Did you participate in research as an undergraduate student?  If so, how did that experience help you in guiding students?  I worked at the Center for Infant Studies (run by Dr. Anne Fernald) for three years, and did an honors thesis in the lab.  That experience was fairly formative - it was my first exposure to the field that I continue to work in to this day - so it shapes almost every aspect of the way I work with undergraduates.  Probably the biggest impact it continues to have in terms of advising students is that it taught me the importance of the way everything in a lab should work together so that even the smallest details are relevant to the big picture.  So as much as possible, I try to make sure that when I'm working with an undergraduate, I try to tell them *why* they're doing a job, and how it fits into the overall goals of the lab, rather than just telling them what to do.  This is good not only for undergraduate researchers (because seeing the big picture helps to make the boring parts of research seem more worthwhile), but good for me, because often when I tell students what the goal of a project is, they will come up with a more efficient way to get it done than I was thinking of in the first place.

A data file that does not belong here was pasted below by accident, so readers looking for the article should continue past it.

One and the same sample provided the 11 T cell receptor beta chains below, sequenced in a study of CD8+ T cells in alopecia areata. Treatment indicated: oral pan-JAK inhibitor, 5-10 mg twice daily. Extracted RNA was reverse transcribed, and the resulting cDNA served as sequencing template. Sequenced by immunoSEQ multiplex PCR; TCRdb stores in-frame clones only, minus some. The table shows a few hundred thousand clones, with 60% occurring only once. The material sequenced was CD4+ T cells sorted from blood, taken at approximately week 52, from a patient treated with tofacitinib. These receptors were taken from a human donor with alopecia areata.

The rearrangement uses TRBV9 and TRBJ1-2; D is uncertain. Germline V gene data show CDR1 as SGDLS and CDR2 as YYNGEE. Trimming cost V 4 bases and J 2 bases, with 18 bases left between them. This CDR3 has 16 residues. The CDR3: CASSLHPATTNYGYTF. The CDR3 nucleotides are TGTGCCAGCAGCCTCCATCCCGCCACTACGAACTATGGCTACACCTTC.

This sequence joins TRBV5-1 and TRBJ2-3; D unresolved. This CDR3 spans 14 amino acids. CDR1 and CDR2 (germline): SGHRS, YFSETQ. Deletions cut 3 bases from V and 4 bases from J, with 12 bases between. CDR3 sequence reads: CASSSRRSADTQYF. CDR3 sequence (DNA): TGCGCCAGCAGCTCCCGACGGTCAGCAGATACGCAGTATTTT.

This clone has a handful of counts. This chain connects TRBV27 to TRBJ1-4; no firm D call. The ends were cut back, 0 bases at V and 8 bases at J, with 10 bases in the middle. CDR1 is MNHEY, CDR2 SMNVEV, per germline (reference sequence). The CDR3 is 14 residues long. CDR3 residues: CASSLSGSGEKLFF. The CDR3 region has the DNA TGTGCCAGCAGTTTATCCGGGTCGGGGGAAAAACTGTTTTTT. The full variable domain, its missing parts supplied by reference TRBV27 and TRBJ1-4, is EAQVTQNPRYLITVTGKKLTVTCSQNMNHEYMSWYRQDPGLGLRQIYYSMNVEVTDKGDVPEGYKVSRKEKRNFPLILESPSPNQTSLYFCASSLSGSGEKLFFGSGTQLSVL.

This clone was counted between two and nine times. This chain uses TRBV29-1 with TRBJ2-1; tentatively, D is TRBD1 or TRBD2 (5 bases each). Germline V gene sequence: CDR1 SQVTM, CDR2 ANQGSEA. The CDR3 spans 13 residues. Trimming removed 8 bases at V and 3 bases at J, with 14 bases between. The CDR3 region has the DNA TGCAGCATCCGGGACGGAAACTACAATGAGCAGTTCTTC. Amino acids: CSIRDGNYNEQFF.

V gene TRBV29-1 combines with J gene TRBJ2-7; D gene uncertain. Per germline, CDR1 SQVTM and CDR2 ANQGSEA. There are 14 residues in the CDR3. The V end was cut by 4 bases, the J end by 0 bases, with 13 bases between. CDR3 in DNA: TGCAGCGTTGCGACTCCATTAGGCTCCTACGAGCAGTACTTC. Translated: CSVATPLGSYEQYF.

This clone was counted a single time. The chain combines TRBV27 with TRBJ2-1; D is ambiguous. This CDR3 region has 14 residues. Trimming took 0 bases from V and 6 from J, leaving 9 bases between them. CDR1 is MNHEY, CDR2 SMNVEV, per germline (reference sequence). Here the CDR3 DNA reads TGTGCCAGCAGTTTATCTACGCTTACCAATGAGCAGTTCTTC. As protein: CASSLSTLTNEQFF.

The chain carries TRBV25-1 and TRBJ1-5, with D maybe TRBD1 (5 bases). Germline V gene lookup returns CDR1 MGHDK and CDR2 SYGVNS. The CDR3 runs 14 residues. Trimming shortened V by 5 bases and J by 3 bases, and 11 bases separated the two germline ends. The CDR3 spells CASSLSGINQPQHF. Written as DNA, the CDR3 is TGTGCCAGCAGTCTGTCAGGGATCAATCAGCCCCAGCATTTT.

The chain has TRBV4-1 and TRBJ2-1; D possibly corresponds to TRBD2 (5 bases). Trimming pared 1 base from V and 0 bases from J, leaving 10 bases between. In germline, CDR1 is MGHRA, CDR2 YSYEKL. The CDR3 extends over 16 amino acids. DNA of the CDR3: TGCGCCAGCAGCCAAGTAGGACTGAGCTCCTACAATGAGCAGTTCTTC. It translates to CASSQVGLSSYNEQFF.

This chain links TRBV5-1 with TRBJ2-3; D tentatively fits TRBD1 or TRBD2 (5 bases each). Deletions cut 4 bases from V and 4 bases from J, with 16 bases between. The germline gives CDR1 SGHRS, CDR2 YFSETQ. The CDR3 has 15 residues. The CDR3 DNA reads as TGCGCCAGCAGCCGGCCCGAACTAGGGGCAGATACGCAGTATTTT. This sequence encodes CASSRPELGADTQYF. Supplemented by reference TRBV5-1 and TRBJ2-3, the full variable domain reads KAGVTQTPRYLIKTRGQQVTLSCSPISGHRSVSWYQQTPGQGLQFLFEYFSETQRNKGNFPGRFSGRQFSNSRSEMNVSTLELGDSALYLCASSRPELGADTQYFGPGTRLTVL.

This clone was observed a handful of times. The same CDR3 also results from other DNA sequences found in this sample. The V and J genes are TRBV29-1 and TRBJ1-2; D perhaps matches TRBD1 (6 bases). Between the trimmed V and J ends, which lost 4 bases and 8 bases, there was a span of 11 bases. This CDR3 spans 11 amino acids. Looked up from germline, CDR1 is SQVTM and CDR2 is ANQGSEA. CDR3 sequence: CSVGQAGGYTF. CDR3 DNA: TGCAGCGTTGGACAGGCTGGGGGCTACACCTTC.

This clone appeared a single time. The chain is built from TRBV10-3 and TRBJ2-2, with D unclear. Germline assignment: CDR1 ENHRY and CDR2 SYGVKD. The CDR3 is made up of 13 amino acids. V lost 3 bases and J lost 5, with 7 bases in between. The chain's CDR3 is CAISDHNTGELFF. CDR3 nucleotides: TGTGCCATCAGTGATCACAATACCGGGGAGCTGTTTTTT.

Why do you work with undergraduate researchers?  Does it impact your own career directly?  There are two reasons I work with undergraduate researchers.  One is that I simply wouldn't be able to get the research done without them.  Recruiting and testing infants requires a lot of labor, and if undergraduates weren't willing to volunteer their time, it wouldn't be possible.  The second is that I really enjoy working with undergraduates.  They're typically very enthusiastic about research, and that enthusiasm helps make the lab a fun place to work.  Additionally, answering all of their questions about why things work the way they do helps to refine my own thinking and makes me a better researcher.